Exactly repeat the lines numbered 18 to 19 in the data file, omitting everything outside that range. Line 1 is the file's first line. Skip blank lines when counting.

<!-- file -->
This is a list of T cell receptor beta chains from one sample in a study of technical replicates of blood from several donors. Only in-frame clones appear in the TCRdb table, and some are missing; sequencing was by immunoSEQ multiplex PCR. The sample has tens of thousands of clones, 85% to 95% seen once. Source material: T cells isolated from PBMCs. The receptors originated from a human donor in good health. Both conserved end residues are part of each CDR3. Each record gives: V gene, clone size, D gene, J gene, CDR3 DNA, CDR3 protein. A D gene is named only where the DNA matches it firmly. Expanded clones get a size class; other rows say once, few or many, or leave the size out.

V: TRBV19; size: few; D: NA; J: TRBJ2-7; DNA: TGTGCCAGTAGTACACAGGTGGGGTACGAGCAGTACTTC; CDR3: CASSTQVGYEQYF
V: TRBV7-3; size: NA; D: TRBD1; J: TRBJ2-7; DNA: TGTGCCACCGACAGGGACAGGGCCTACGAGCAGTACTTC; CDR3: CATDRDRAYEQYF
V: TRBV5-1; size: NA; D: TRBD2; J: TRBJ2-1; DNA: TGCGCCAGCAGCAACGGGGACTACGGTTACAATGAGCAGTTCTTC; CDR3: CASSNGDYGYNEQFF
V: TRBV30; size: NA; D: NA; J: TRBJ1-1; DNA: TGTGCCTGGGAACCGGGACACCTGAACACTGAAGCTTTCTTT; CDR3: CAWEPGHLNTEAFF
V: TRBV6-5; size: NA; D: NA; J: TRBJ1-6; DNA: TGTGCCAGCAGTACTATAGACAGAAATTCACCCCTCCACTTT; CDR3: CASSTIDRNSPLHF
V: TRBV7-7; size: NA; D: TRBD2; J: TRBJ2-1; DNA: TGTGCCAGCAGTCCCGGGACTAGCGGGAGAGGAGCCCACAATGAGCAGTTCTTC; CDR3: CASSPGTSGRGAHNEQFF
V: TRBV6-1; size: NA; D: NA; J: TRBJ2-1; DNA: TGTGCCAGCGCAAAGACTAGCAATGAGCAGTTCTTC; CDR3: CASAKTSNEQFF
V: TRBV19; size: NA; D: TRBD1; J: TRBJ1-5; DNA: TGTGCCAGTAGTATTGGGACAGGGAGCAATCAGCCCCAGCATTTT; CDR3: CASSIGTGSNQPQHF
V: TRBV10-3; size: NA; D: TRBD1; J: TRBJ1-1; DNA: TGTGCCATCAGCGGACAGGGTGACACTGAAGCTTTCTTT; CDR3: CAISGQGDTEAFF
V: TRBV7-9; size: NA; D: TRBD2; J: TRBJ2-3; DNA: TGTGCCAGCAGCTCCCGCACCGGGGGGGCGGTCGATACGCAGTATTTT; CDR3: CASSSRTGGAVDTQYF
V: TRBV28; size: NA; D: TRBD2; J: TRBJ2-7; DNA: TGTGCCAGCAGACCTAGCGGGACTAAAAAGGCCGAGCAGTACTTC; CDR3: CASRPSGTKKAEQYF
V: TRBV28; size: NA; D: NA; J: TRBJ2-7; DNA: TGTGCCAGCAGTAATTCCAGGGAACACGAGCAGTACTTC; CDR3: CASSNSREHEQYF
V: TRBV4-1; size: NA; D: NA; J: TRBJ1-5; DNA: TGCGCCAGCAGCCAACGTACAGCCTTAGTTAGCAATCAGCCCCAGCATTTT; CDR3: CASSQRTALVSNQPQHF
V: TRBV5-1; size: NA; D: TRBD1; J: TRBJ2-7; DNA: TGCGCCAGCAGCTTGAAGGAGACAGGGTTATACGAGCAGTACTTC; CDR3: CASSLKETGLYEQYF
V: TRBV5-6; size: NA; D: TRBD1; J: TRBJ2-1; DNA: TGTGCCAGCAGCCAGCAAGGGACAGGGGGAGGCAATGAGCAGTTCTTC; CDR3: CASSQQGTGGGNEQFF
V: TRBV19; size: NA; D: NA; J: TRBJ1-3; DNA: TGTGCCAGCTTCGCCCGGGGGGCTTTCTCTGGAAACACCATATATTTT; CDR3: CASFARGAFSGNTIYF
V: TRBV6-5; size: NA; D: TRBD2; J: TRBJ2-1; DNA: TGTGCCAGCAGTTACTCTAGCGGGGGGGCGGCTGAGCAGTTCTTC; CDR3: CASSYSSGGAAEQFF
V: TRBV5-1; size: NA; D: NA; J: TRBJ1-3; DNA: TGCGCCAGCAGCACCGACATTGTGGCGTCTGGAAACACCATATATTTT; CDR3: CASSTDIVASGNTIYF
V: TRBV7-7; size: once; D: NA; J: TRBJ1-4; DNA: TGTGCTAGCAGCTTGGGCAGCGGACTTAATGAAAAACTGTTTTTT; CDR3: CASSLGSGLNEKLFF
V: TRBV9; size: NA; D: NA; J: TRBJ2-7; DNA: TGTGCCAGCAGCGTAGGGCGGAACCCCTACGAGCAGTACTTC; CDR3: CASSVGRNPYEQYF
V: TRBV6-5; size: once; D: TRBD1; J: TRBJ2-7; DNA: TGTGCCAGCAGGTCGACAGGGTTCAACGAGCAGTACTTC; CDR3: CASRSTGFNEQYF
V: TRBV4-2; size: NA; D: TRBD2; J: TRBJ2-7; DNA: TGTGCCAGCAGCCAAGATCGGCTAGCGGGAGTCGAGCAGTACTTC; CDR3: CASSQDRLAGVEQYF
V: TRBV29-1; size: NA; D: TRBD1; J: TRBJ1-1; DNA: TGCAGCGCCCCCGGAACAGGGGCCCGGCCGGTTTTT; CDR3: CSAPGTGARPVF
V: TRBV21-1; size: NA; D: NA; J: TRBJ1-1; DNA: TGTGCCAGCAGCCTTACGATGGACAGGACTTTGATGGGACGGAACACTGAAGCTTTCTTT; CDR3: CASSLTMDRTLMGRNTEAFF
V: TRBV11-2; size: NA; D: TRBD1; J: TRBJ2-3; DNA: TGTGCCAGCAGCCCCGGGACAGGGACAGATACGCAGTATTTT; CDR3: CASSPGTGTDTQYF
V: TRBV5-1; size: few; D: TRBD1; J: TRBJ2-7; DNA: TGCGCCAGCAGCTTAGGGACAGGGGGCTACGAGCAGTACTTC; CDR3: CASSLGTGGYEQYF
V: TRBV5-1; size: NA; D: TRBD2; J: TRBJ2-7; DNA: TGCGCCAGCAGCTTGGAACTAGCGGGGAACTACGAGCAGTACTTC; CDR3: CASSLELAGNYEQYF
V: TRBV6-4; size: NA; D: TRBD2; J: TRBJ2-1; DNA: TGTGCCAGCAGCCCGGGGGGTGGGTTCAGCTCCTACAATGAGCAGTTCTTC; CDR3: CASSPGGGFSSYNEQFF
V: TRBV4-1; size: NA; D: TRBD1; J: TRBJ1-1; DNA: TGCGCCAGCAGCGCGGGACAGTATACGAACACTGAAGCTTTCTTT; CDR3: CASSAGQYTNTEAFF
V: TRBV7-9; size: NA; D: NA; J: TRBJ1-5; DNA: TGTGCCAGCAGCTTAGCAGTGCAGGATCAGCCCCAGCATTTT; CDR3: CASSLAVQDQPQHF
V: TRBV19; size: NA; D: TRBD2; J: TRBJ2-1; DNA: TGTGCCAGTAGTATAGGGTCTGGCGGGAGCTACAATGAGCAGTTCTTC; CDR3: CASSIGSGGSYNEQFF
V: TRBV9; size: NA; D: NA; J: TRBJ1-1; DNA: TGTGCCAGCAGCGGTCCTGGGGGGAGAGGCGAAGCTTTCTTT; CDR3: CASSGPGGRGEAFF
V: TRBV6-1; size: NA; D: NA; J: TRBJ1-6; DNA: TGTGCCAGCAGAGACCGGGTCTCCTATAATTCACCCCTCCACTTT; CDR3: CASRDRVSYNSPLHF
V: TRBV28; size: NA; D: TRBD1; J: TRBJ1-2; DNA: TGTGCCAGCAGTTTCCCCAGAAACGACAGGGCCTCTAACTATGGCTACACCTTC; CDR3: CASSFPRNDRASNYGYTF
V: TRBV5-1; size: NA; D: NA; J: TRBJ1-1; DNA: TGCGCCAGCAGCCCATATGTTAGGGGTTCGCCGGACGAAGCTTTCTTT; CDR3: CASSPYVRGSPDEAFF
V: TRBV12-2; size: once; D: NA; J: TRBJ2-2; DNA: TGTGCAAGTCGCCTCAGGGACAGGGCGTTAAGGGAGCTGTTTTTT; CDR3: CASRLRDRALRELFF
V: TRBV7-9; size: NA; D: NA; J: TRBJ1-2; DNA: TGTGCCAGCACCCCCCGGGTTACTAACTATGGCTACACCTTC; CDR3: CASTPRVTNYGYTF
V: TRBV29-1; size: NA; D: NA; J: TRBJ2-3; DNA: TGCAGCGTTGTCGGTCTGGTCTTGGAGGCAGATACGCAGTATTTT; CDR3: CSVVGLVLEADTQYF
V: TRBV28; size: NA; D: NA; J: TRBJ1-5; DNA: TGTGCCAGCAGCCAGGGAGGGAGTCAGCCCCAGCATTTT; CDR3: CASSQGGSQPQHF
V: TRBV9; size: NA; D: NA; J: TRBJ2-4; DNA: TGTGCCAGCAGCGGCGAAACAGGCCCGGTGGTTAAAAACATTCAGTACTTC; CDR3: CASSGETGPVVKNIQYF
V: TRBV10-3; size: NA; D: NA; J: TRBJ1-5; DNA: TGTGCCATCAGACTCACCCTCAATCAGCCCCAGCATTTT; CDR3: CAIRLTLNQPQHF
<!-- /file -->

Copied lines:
V: TRBV6-5; size: NA; D: TRBD2; J: TRBJ2-1; DNA: TGTGCCAGCAGTTACTCTAGCGGGGGGGCGGCTGAGCAGTTCTTC; CDR3: CASSYSSGGAAEQFF
V: TRBV5-1; size: NA; D: NA; J: TRBJ1-3; DNA: TGCGCCAGCAGCACCGACATTGTGGCGTCTGGAAACACCATATATTTT; CDR3: CASSTDIVASGNTIYF